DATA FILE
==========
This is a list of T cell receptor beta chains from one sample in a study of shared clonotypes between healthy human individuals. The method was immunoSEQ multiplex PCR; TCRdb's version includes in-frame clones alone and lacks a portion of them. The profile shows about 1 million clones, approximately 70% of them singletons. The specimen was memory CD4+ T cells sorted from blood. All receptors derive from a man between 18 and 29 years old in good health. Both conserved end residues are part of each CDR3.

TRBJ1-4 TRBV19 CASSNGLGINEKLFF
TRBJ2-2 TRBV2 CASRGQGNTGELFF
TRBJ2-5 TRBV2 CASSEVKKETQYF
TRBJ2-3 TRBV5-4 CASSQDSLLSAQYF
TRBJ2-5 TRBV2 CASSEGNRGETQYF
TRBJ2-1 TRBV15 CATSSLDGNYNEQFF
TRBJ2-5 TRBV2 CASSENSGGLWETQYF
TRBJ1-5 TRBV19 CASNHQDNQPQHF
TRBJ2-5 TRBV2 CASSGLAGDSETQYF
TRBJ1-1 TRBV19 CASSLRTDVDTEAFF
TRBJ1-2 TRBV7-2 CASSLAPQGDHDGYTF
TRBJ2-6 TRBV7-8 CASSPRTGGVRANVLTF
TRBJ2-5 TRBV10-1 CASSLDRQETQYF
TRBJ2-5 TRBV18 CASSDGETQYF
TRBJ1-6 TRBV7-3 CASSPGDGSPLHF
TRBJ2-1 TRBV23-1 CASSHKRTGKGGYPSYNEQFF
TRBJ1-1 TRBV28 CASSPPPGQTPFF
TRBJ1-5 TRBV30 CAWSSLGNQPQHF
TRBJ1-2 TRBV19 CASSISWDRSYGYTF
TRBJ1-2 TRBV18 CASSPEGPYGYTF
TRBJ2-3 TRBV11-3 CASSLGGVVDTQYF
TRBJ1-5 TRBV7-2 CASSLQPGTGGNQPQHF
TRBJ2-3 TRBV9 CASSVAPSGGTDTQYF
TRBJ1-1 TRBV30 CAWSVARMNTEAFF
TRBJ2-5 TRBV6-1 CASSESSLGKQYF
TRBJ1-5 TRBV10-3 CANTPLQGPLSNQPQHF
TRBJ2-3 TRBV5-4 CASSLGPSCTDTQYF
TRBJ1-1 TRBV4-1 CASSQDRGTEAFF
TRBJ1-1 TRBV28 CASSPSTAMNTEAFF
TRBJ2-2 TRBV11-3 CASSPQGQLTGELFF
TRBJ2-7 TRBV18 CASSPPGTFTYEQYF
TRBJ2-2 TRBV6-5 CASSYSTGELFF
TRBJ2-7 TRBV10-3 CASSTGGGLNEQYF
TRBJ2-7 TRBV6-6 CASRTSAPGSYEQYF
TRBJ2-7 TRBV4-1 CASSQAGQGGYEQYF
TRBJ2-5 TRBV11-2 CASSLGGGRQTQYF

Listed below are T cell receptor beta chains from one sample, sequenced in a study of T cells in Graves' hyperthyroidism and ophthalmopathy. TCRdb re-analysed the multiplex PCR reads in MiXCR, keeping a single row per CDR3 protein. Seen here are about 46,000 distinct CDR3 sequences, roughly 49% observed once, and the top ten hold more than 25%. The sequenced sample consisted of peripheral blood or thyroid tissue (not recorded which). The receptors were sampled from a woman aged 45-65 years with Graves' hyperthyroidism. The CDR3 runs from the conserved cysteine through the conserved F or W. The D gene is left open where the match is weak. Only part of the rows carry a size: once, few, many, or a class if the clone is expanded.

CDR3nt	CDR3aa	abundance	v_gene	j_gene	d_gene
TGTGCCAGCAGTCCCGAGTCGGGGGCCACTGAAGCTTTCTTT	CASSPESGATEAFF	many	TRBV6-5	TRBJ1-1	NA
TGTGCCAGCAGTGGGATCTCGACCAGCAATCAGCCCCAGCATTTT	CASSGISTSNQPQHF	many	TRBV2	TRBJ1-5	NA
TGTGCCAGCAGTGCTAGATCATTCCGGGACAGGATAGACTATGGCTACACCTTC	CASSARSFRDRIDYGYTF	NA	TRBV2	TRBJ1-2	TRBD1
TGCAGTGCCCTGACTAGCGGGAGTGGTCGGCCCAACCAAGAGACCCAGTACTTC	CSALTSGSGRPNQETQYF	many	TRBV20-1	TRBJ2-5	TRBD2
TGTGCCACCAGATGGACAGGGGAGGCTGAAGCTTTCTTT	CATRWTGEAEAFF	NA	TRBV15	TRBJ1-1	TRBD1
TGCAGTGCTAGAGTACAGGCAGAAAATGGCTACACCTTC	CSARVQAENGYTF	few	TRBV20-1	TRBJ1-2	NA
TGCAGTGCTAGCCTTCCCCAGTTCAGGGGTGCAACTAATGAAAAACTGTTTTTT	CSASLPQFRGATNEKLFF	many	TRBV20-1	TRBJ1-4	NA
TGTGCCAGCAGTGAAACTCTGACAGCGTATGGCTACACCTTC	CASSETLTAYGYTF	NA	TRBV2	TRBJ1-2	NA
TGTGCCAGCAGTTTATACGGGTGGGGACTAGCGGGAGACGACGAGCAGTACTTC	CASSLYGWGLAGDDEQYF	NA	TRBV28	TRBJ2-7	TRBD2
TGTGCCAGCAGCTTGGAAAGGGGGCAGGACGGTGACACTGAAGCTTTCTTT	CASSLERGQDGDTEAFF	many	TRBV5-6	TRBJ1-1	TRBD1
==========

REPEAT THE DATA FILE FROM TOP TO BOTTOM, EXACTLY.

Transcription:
This is a list of T cell receptor beta chains from one sample in a study of shared clonotypes between healthy human individuals. The method was immunoSEQ multiplex PCR; TCRdb's version includes in-frame clones alone and lacks a portion of them. The profile shows about 1 million clones, approximately 70% of them singletons. The specimen was memory CD4+ T cells sorted from blood. All receptors derive from a man between 18 and 29 years old in good health. Both conserved end residues are part of each CDR3.

TRBJ1-4 TRBV19 CASSNGLGINEKLFF
TRBJ2-2 TRBV2 CASRGQGNTGELFF
TRBJ2-5 TRBV2 CASSEVKKETQYF
TRBJ2-3 TRBV5-4 CASSQDSLLSAQYF
TRBJ2-5 TRBV2 CASSEGNRGETQYF
TRBJ2-1 TRBV15 CATSSLDGNYNEQFF
TRBJ2-5 TRBV2 CASSENSGGLWETQYF
TRBJ1-5 TRBV19 CASNHQDNQPQHF
TRBJ2-5 TRBV2 CASSGLAGDSETQYF
TRBJ1-1 TRBV19 CASSLRTDVDTEAFF
TRBJ1-2 TRBV7-2 CASSLAPQGDHDGYTF
TRBJ2-6 TRBV7-8 CASSPRTGGVRANVLTF
TRBJ2-5 TRBV10-1 CASSLDRQETQYF
TRBJ2-5 TRBV18 CASSDGETQYF
TRBJ1-6 TRBV7-3 CASSPGDGSPLHF
TRBJ2-1 TRBV23-1 CASSHKRTGKGGYPSYNEQFF
TRBJ1-1 TRBV28 CASSPPPGQTPFF
TRBJ1-5 TRBV30 CAWSSLGNQPQHF
TRBJ1-2 TRBV19 CASSISWDRSYGYTF
TRBJ1-2 TRBV18 CASSPEGPYGYTF
TRBJ2-3 TRBV11-3 CASSLGGVVDTQYF
TRBJ1-5 TRBV7-2 CASSLQPGTGGNQPQHF
TRBJ2-3 TRBV9 CASSVAPSGGTDTQYF
TRBJ1-1 TRBV30 CAWSVARMNTEAFF
TRBJ2-5 TRBV6-1 CASSESSLGKQYF
TRBJ1-5 TRBV10-3 CANTPLQGPLSNQPQHF
TRBJ2-3 TRBV5-4 CASSLGPSCTDTQYF
TRBJ1-1 TRBV4-1 CASSQDRGTEAFF
TRBJ1-1 TRBV28 CASSPSTAMNTEAFF
TRBJ2-2 TRBV11-3 CASSPQGQLTGELFF
TRBJ2-7 TRBV18 CASSPPGTFTYEQYF
TRBJ2-2 TRBV6-5 CASSYSTGELFF
TRBJ2-7 TRBV10-3 CASSTGGGLNEQYF
TRBJ2-7 TRBV6-6 CASRTSAPGSYEQYF
TRBJ2-7 TRBV4-1 CASSQAGQGGYEQYF
TRBJ2-5 TRBV11-2 CASSLGGGRQTQYF

Listed below are T cell receptor beta chains from one sample, sequenced in a study of T cells in Graves' hyperthyroidism and ophthalmopathy. TCRdb re-analysed the multiplex PCR reads in MiXCR, keeping a single row per CDR3 protein. Seen here are about 46,000 distinct CDR3 sequences, roughly 49% observed once, and the top ten hold more than 25%. The sequenced sample consisted of peripheral blood or thyroid tissue (not recorded which). The receptors were sampled from a woman aged 45-65 years with Graves' hyperthyroidism. The CDR3 runs from the conserved cysteine through the conserved F or W. The D gene is left open where the match is weak. Only part of the rows carry a size: once, few, many, or a class if the clone is expanded.

CDR3nt	CDR3aa	abundance	v_gene	j_gene	d_gene
TGTGCCAGCAGTCCCGAGTCGGGGGCCACTGAAGCTTTCTTT	CASSPESGATEAFF	many	TRBV6-5	TRBJ1-1	NA
TGTGCCAGCAGTGGGATCTCGACCAGCAATCAGCCCCAGCATTTT	CASSGISTSNQPQHF	many	TRBV2	TRBJ1-5	NA
TGTGCCAGCAGTGCTAGATCATTCCGGGACAGGATAGACTATGGCTACACCTTC	CASSARSFRDRIDYGYTF	NA	TRBV2	TRBJ1-2	TRBD1
TGCAGTGCCCTGACTAGCGGGAGTGGTCGGCCCAACCAAGAGACCCAGTACTTC	CSALTSGSGRPNQETQYF	many	TRBV20-1	TRBJ2-5	TRBD2
TGTGCCACCAGATGGACAGGGGAGGCTGAAGCTTTCTTT	CATRWTGEAEAFF	NA	TRBV15	TRBJ1-1	TRBD1
TGCAGTGCTAGAGTACAGGCAGAAAATGGCTACACCTTC	CSARVQAENGYTF	few	TRBV20-1	TRBJ1-2	NA
TGCAGTGCTAGCCTTCCCCAGTTCAGGGGTGCAACTAATGAAAAACTGTTTTTT	CSASLPQFRGATNEKLFF	many	TRBV20-1	TRBJ1-4	NA
TGTGCCAGCAGTGAAACTCTGACAGCGTATGGCTACACCTTC	CASSETLTAYGYTF	NA	TRBV2	TRBJ1-2	NA
TGTGCCAGCAGTTTATACGGGTGGGGACTAGCGGGAGACGACGAGCAGTACTTC	CASSLYGWGLAGDDEQYF	NA	TRBV28	TRBJ2-7	TRBD2
TGTGCCAGCAGCTTGGAAAGGGGGCAGGACGGTGACACTGAAGCTTTCTTT	CASSLERGQDGDTEAFF	many	TRBV5-6	TRBJ1-1	TRBD1